Critics compared the film to “Chinatown” and showered it with accolades (“L.A. Confidential” remains one of the few movies to sweep picture, director and screenplay honors from the Los Angeles Film Critics Assn., the New York Film Critics Circle and the National Society of Film Critics). Those prizes must have offered some consolation after the movie was defeated at the Oscars by a commercial and cultural juggernaut called “Titanic” — though Hanson shared an adapted screenplay Academy Award with Brian Helgeland.
“L.A. Confidential” may have been Hanson’s peak achievement, but happily, it didn’t give rise to a series of disappointing follow-ups; it was the rare career-crowning work that actually catapulted its maker to a masterly new level of confidence, liberating him from any inclination to repeat himself. Of all the subsequent directions Hanson might have taken, few could have predicted that he would shift his attention from the mean streets of 1950s Los Angeles to the halls of Pittsburgh academia, or that the result would be a literate screwball comedy as modest, winning and scruffily perfect as “Wonder Boys” — graced by Michael Douglas’ marvelous performance as a writer adrift in a haze of indecision and endless pot smoke.
Hanson’s next steps weren’t flawless, but they showed tremendous daring, range and assurance all the same, each movie characterized by an immersive plunge into a new environment, and a patient willingness to observe how his characters operated within that environment. In “8 Mile” (2002), the biggest hit of his career, Hanson elicited an electrifying, revelatory performance from Eminem as a slyly fictionalized version of himself, one that pushed the director’s own classical style to gritty new extremes. In the tremendously exciting hip-hop contests that gave the story its pulse and its payoffs, you could sense Hanson syncing his rhythms to Eminem’s own, literally going with the rapper’s flow.
The director followed “8 Mile” with perhaps his most chameleon-like turn yet, this time into much-maligned “chick lit” territory. He emerged with the Jennifer Weiner adaptation “In Her Shoes” (2005), still one of his loveliest, most underrated pictures — a tale of two bickering sisters enlivened and immeasurably deepened by the thorny, distinctive performances of Cameron Diaz and especially Toni Collette, and with a scene-stealing Shirley MacLaine to boot.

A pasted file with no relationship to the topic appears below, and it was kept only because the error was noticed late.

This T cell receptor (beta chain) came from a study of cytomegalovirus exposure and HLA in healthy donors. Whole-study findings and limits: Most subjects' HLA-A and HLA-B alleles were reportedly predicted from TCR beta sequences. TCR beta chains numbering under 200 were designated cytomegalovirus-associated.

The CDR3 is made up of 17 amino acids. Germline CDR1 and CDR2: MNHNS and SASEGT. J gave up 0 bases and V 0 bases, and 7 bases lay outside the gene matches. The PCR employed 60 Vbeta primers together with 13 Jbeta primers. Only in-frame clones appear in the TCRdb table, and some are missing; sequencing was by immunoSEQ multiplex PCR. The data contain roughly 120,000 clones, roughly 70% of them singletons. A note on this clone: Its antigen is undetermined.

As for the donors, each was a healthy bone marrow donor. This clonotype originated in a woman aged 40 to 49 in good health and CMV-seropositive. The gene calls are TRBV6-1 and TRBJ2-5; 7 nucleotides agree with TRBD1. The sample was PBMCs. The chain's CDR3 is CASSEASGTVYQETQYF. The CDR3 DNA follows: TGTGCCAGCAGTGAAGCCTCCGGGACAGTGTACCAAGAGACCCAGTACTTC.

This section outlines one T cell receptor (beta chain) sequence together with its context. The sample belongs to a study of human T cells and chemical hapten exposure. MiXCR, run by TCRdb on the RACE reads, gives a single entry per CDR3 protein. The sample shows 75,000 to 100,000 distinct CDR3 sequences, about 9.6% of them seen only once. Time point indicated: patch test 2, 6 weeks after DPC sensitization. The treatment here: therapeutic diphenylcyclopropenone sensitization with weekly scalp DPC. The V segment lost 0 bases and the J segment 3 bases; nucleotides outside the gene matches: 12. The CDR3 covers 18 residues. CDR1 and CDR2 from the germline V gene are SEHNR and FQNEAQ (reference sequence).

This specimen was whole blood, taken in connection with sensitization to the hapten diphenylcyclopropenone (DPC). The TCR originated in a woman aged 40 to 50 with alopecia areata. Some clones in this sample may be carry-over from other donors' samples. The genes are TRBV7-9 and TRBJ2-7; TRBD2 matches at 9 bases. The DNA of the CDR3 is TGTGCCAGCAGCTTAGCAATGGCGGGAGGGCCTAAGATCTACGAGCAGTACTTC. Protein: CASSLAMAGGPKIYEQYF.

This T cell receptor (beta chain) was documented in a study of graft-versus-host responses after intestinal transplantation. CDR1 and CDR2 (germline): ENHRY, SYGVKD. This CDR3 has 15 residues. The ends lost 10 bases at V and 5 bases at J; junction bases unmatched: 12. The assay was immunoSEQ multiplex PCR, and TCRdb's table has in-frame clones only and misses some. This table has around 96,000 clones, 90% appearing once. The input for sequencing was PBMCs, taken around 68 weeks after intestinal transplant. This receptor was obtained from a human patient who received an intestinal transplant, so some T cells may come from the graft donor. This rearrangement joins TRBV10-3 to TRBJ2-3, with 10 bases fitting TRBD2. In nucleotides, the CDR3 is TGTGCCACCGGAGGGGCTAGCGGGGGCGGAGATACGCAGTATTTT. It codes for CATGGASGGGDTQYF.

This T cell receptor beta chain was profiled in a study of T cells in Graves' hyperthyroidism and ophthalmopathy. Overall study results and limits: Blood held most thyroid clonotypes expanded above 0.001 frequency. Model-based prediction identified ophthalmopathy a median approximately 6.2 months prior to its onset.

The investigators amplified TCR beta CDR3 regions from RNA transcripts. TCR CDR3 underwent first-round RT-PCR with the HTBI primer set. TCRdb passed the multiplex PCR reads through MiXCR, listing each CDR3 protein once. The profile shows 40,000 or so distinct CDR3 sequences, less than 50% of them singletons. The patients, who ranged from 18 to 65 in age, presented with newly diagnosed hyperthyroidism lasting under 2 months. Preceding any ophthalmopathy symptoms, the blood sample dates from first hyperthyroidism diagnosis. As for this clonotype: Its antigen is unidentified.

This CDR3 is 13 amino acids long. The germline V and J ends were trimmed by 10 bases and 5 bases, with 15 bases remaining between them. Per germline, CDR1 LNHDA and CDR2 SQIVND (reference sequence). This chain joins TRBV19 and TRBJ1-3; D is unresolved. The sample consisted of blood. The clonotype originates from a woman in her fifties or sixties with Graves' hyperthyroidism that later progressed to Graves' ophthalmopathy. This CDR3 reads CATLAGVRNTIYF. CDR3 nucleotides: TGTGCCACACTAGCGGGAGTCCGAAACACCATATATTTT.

The late Roger Ebert once noted that “Wonder Boys,” “8 Mile” and “In Her Shoes” had little in common beyond their collective interest in “the transformative power of the written word.” The written word, alas, is still regarded in some critical circles as antithetical to the higher aesthetics goals of cinema, and Hanson’s insistence on the traditional virtues of a sharp, literate screenplay may explain why he came to be regarded as a journeyman rather than an auteur. Preferring to dive deep into each new piece of material, rather than impose his own thematic concerns upon it, he proved so exceptionally versatile in his range of subjects, styles and genres that he risked making it look too easy.
The strain was more visible in Hanson’s later efforts, including “Lucky You” (2007), a wan gambling drama starring Eric Bana and Drew Barrymore, and the moderately well-received HBO movie “Too Big to Fail” (2011), neither of which drew the critical or commercial favor of his earlier work. Health reasons forced him to abandon his final project, the 2012 “Chasing Mavericks,” which was completed in his absence by director Michael Apted.
Yet even in that earnest, under-realized movie, flashes of Hanson’s signature intelligence came through: You could sense his fascination with the movie’s Northern California beach setting, his determination to present surfing as not just a physical activity but also as an acute form of mental warfare.
Even when working beneath the full height of his powers, Curtis Hanson delighted in trying to surprise us, in finding new ways of keeping the audience off-balance. He may be gone, but the thrill of his work remains.